Never let it be said that the Federal Communications Commission doesn’t have a heart. The FCC has heard the financial hardship plea of a broadcaster and canceled a fine of $10,000.
Peak Communications no longer owns KQBE-FM Selah, WA, but it still remains liable for infractions that took place while it was the licensee. Peak sold the station to the Educational Media Foundation for $825,000 in 2008 and the station has since become KYKV-FM Ellensburg, WA.
Peak blew the whistle on itself, indicating in its 2005 license renewal filing that it could not certify that all of the required materials had been placed in its public file. It said it was impossible to reconstruct the missing documents from the early part of the license term when the station had a different owner. As a result, the FCC staff advised Peak that it was liable for a fine of $10,000.
Next up, Peak appealed to the Commission to cancel the fine due to financial hardship. That requires financial documentation, which the company provided.
“In support of its request for cancellation of the forfeiture, Peak submits copies of its 2005, 2006 and 2007 federal income tax returns, specifying gross revenues in the amounts of $48,849, $45,624, and $33,871, respectively, for average yearly gross revenue of $42,781. The proposed $10,000 forfeiture represents 23.4% of Peak’s average gross revenue for 2005-2007. In considering claims of financial hardship, we have found a forfeiture amount of five percent of average gross revenue reasonable, while the Enforcement Bureau has found that a forfeiture as high as 7.9 percent of average gross revenue was not excessive despite claims of financial hardship. In the absence of extraordinary circumstances, we would reduce the forfeiture to $2,100, which would represent approximately five percent of average gross revenue. We find such circumstances present here, however. During the same three-year period, Peak experienced cumulative net losses exceeding $218,600, meaning its losses exceeded its revenue by nearly seventy percent from 2005 through 2007,” Peter Doyle, Chief, Audio Division, Media Bureau, wrote in his ruling.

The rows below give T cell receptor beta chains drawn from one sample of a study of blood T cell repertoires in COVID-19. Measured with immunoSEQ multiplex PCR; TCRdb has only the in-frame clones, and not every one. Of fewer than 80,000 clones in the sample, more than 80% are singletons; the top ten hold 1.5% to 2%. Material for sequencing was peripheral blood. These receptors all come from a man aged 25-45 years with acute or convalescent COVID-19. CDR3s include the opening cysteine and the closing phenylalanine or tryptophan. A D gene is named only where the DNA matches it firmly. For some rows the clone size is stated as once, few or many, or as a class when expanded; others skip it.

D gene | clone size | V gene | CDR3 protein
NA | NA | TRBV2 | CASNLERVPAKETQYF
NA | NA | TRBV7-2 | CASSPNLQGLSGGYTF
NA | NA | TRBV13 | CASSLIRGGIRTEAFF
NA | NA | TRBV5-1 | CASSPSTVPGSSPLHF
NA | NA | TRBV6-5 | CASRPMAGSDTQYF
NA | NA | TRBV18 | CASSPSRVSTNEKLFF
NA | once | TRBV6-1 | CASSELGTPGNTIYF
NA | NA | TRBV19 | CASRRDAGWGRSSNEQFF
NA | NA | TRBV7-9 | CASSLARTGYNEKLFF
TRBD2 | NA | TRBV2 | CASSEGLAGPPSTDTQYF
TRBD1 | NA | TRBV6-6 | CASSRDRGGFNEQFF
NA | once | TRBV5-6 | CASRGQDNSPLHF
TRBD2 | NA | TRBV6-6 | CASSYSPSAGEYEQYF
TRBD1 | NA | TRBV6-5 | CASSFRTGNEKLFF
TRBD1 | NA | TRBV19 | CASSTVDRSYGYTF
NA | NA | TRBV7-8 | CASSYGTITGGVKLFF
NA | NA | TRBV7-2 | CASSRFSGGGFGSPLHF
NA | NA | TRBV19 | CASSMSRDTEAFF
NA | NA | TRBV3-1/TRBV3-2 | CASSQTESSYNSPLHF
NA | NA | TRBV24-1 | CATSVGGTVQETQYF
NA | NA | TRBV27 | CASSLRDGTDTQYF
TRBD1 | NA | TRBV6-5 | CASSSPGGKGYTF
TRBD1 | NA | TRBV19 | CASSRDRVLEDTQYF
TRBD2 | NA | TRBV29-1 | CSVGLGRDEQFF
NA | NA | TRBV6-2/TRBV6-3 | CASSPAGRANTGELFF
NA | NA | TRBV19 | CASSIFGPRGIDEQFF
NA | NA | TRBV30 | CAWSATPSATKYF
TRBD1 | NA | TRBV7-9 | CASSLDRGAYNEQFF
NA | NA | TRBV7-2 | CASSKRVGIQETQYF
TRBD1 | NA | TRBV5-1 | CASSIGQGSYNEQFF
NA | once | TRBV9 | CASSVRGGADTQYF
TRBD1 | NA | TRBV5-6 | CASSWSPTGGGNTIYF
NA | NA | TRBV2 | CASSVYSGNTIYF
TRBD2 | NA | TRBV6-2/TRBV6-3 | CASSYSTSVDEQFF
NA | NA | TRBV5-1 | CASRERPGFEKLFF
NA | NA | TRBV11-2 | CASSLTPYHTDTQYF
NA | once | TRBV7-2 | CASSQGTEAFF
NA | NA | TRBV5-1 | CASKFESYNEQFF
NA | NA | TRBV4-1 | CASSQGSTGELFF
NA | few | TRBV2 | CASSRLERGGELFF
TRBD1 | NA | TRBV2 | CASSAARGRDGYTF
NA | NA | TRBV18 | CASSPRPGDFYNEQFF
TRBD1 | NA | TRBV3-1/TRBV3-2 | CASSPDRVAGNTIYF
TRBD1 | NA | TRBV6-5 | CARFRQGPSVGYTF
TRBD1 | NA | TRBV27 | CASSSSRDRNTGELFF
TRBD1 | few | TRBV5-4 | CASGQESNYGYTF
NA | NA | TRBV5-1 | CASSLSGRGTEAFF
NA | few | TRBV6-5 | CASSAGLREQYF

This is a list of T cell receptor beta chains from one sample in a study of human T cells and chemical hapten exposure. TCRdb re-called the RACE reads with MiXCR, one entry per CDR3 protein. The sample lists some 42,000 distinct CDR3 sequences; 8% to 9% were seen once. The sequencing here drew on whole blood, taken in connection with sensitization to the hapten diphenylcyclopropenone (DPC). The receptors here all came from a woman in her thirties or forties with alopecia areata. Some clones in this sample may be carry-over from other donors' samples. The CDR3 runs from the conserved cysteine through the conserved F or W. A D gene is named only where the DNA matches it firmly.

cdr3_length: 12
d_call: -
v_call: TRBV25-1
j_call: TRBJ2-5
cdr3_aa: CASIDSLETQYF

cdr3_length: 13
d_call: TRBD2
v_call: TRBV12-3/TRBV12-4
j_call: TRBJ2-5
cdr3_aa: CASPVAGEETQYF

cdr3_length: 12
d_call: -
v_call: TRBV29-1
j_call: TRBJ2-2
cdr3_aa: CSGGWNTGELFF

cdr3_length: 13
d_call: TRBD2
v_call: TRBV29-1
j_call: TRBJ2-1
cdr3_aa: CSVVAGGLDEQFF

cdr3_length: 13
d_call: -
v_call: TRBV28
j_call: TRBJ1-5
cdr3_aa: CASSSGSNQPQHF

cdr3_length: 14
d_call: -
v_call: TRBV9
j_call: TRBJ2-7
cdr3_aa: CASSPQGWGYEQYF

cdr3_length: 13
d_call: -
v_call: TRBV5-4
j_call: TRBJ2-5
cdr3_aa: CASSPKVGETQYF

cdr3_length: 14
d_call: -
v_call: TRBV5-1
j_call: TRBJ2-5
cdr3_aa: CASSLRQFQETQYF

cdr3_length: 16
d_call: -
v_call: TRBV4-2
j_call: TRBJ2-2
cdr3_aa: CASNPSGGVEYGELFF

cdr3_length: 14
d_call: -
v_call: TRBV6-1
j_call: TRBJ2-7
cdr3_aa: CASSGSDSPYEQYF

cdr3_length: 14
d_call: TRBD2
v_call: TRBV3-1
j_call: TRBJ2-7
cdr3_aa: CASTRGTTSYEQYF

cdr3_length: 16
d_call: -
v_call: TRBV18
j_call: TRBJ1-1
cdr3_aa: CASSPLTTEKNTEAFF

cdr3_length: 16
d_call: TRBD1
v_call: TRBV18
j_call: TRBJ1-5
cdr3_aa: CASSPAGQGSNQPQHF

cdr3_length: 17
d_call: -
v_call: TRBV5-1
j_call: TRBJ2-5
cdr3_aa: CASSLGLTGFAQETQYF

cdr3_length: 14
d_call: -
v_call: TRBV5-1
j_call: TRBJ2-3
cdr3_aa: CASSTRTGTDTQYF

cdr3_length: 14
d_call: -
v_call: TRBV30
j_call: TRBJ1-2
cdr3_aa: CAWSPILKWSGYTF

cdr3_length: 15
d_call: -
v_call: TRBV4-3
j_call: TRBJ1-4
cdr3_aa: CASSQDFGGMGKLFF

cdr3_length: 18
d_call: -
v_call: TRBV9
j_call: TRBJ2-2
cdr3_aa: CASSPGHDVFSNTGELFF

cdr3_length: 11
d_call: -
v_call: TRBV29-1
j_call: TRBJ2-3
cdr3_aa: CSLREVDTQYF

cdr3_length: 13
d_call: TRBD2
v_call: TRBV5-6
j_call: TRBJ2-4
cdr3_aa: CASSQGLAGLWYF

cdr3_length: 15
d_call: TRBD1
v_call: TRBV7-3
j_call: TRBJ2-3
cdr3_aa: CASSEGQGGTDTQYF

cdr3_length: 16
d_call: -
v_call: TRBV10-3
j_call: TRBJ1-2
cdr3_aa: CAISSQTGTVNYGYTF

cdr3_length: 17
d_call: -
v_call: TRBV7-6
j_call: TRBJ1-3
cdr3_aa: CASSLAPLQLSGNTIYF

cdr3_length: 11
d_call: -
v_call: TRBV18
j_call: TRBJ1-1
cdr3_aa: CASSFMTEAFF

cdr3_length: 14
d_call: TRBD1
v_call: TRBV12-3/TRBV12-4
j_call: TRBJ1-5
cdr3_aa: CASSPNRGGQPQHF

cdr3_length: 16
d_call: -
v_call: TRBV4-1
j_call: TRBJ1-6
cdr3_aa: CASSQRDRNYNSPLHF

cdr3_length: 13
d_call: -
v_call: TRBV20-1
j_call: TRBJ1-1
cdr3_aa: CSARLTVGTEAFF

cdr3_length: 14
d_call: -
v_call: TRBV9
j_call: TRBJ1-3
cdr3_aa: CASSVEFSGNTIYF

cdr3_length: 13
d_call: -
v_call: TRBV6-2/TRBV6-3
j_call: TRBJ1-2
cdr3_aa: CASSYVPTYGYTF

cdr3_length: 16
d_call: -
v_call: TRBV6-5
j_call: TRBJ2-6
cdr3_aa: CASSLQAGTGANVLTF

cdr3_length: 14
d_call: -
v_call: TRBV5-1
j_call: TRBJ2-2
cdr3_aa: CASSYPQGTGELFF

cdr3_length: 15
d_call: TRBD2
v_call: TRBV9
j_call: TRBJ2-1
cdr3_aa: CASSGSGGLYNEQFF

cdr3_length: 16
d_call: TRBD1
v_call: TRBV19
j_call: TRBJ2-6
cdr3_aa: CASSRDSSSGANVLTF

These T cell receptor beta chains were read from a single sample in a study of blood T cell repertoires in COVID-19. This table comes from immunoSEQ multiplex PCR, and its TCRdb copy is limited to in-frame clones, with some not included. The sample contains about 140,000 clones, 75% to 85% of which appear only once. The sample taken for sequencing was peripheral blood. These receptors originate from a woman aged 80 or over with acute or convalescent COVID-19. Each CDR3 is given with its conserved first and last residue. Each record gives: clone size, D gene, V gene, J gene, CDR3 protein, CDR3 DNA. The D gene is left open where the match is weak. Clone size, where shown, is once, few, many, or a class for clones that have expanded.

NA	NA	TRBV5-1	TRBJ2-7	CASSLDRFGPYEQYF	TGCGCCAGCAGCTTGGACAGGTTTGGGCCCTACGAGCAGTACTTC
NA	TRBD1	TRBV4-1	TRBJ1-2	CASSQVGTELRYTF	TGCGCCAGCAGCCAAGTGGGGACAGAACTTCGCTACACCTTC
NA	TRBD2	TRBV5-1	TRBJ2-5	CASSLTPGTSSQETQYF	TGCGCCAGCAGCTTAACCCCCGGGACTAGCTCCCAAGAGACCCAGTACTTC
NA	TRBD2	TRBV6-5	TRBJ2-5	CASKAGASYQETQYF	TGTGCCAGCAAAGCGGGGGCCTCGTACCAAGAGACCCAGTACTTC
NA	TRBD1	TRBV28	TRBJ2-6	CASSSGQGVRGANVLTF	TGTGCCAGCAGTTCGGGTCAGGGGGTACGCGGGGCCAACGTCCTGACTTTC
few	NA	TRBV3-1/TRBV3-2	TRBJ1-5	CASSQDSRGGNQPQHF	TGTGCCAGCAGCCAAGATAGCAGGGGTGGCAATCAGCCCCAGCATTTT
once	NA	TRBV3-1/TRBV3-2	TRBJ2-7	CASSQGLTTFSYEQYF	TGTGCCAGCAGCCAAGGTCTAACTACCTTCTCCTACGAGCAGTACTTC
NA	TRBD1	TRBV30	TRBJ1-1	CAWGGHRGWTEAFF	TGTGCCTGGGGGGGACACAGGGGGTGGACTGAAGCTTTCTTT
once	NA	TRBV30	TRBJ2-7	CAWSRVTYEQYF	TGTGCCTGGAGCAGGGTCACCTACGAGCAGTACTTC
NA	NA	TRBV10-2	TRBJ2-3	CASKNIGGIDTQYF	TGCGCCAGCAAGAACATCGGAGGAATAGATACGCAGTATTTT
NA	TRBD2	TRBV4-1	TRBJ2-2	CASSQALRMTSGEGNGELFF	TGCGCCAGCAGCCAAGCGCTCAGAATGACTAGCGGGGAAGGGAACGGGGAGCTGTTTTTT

Doyle was convinced of the extreme nature of the financial hardship and canceled the fine. The notice of apparent liability was reduced to an admonishment.
RBR-TVBR observation: Two lessons here. 1) Always be honest with the FCC, as Peak was. 2) Never give up. Peak made its argument and supplied everything the FCC needed or asked for. As a result, it was spared what was, for a small company, hefty punishment.